much going on that I dunno when I'll be able to put this
time into another track, so I'll share my most secret tech.

It's probably something everyone knows how to do already,
but I dunno, I just figured it out myself over like 23 years
dicking around in daws:

write a basic melody and make it sound as good as you can,
but it's still just a little loop. add a note or two here
and there, for variation.

Now duplicate the entire track, your midi sequence in tact,
and audition a new sound-- or design one from scratch. make
it your own, either way. Now both are playing together. Add
a few notes to the new track that arent on the first.

Kill the volume on the new track, 0db. And then just hit
record and play with flirting with the volume on the second
track, let it just cut in a little here and there.

What a difference that makes to ANY sound. Anyway thats it,
that's my secret tech which everyone probably already knows
about it. Thanks for listening and I'll let you all know how
the truckin' goes.


offline recycle from Where is Phobiazero (Lincoln) (United States) on 2024-07-05 13:53 [#02636781]
Points: 39591 Status: Regular

More good spam or walk away quietly


offline hevquip from megagram dusk sect (United States) on 2024-07-06 00:05 [#02636784]
Points: 3349 Status: Lurker | Followup to Wolfslice: #02636779

this is actually what i do too. everything starts with "the
idea"...a motif on a synth, running bland presets through
pedals, plonking one key that just sounds good, liking some
vocal sample, sometimes not even musical in nature; deciding
beforehand to build a track linearly bar by bar, plugging x
into y and then z, buying gear and focusing on learning a
specific function, loading sounds/triggering pads in a
certain formation/pattern on my mpc, take a sample and time
stretch it and time stretch it and time stretch it and time
stretch it, oh i've never worked on risers/builds so let's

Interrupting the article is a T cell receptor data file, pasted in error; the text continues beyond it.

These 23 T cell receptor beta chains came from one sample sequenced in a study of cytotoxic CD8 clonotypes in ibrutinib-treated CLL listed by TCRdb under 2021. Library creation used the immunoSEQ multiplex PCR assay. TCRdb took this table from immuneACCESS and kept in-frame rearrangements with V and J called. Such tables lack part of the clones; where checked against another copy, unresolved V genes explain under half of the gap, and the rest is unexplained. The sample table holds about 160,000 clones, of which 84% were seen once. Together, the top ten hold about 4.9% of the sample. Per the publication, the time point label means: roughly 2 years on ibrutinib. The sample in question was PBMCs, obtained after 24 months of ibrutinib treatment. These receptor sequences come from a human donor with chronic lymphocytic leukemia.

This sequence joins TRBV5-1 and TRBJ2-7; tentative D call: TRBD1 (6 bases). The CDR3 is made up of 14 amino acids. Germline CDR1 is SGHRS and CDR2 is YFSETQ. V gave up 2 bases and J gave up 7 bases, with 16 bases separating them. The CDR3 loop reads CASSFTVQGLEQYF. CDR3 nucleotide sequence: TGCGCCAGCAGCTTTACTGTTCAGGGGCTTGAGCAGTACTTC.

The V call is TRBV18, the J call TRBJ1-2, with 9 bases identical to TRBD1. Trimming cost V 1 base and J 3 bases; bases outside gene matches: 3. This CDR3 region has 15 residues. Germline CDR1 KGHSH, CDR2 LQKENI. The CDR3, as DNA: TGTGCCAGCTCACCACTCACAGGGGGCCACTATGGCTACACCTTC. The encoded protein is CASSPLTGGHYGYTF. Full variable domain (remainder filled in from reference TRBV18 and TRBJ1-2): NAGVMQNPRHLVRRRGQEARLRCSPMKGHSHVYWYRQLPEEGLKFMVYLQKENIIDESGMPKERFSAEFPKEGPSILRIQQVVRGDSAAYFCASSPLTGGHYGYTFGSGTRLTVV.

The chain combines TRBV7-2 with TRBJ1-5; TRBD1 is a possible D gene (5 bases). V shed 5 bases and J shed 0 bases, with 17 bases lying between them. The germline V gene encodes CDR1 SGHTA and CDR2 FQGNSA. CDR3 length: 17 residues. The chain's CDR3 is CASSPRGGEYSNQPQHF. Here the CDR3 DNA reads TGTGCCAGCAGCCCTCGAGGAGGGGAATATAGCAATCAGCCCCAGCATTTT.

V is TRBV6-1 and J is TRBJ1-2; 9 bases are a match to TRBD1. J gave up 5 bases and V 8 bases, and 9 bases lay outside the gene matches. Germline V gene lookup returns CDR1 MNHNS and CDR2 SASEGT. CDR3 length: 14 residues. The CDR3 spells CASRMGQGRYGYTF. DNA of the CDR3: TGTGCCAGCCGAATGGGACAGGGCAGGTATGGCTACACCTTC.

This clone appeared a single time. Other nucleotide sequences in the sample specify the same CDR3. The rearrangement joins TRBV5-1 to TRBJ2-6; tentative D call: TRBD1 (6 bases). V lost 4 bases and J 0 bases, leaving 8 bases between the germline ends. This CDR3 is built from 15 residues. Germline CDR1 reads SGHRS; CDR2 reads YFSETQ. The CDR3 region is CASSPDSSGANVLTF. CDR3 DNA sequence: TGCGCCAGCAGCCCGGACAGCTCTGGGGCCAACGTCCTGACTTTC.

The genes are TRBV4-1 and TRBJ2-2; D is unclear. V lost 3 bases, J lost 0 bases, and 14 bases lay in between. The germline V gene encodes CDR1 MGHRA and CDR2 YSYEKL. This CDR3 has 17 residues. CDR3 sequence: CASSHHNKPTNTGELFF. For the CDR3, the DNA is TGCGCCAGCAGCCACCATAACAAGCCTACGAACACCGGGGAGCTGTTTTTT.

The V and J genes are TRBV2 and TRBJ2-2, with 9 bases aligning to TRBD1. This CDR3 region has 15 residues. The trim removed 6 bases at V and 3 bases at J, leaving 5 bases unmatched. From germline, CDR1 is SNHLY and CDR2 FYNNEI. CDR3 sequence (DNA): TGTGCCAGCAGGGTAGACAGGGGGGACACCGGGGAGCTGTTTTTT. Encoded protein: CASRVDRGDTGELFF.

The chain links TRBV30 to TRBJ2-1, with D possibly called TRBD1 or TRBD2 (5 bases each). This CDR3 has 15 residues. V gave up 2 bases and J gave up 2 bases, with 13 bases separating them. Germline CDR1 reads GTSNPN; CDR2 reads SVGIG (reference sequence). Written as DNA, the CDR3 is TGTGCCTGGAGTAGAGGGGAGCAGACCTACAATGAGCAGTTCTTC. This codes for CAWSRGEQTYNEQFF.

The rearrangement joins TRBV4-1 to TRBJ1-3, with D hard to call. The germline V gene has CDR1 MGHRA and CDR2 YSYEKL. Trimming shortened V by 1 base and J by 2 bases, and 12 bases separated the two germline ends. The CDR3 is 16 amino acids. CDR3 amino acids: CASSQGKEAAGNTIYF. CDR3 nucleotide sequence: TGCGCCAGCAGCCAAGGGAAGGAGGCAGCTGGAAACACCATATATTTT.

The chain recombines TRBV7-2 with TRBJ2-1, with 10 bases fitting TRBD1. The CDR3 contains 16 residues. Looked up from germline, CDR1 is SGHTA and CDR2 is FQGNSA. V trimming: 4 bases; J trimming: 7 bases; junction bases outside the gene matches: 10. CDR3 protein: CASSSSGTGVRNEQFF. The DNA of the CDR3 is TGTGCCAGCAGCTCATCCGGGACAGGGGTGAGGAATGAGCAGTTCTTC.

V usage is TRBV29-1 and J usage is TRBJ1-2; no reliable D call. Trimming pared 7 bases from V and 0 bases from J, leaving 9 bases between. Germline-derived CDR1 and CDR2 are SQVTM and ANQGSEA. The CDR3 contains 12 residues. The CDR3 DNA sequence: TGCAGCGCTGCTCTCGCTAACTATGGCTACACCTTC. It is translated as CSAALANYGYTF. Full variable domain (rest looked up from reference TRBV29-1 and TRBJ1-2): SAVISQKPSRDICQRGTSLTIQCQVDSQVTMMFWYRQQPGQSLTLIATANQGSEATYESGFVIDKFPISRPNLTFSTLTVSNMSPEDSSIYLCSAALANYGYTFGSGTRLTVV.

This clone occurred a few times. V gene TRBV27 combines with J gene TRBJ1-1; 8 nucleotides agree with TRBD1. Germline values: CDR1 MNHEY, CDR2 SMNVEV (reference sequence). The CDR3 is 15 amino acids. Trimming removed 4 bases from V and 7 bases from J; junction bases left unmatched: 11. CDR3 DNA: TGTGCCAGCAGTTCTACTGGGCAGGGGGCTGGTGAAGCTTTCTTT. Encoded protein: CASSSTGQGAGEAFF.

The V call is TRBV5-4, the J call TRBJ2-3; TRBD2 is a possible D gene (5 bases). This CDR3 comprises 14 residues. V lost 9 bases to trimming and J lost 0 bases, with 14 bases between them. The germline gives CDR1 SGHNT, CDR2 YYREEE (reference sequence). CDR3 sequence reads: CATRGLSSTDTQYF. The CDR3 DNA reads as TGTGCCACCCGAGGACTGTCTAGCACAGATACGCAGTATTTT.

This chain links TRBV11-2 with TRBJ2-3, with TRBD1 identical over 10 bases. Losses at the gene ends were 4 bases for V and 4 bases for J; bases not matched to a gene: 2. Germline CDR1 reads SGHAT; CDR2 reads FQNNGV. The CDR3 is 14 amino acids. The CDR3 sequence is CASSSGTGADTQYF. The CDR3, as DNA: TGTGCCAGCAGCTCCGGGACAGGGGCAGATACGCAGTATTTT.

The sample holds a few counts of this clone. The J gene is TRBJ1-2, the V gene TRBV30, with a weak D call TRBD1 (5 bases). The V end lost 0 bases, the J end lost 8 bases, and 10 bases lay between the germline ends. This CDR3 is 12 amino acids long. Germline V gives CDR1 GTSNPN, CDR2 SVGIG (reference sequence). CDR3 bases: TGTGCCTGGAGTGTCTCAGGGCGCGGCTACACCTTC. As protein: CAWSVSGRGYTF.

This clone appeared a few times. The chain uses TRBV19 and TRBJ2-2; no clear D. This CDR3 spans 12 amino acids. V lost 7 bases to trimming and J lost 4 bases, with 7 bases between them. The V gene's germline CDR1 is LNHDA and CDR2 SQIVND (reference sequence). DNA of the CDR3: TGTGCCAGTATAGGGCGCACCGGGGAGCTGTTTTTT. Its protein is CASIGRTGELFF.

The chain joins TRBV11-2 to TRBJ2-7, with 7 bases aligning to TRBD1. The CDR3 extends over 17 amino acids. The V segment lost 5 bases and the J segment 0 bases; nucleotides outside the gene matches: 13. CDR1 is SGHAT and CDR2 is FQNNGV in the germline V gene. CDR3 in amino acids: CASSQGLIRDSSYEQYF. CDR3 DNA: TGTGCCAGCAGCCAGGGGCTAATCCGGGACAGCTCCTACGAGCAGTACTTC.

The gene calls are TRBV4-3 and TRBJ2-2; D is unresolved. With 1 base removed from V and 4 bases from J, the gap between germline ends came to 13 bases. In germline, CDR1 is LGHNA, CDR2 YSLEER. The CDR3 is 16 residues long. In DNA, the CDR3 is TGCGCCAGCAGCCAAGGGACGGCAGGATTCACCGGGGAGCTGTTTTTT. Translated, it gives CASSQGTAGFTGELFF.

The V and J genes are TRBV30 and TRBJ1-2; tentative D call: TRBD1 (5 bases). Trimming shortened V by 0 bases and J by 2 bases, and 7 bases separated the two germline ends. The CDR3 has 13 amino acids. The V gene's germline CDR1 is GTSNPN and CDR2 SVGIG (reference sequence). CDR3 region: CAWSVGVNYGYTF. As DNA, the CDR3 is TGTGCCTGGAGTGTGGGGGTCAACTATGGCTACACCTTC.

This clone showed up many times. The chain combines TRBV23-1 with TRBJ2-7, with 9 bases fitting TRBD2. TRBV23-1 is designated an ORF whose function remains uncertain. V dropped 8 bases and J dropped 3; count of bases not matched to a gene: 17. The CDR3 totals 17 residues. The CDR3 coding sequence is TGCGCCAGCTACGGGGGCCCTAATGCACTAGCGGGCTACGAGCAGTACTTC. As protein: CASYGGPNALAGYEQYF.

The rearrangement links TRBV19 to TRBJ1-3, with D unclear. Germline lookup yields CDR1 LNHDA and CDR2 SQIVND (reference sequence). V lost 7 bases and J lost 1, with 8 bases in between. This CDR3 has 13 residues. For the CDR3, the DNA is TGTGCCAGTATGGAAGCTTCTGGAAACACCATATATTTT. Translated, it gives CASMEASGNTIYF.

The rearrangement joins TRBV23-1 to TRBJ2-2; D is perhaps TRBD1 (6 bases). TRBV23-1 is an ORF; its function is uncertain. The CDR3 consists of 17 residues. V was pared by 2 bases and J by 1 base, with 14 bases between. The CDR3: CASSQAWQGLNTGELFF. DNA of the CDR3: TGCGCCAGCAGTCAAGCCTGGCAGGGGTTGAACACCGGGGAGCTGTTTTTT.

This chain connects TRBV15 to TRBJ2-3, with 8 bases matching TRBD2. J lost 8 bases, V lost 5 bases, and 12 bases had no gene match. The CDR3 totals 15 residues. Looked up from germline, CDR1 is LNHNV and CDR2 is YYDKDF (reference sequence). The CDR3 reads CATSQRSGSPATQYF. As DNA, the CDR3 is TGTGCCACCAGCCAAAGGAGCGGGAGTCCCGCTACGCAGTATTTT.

structure a song around that and not focus on verse/chorus,
oh my mixing sucks so let's focus on that instead of
composition/arrangement, oh i've never chopped an amen break
so let's try that, etc.

sometimes "the idea" is musical, sometimes it's conceptual.

once i've got "the idea", it's time to expand upon it with
arrangement & composition, which is actually very easy
because i play & sequence everything in on specific pieces
of gear for each part, then i start copying sequences while
changing a few things out, and then i go into each sequence
and start replacing certain sounds/samples/patches. for me,
it's very "modular" in that i arrange & compose mostly over
16 bars on few pieces of gear with one sequence, then pull
out & replace what i want. i'll start changing things around
every 2-4 bars. 16 bars play out, but first 8 bars are one
patch, second 8 bars are another. program 4 bars of drums
and deciding to drop the last bar to insert a sampled drum
fill. 16 bars of bass are sampled then chopped up with other
bass fills/one shots. 2 bars of call, 2 bars of response.

everything is cohesive to "the idea"

i've basically found that arrangement & composition is easy
and if you listen to most music these days, it's actually
extraordinarily simple, but with a lot of "aphex" influence
i.e. everything changes/goes crazy every 2-4 bars. it's
pretty interesting to see just how much idm has influenced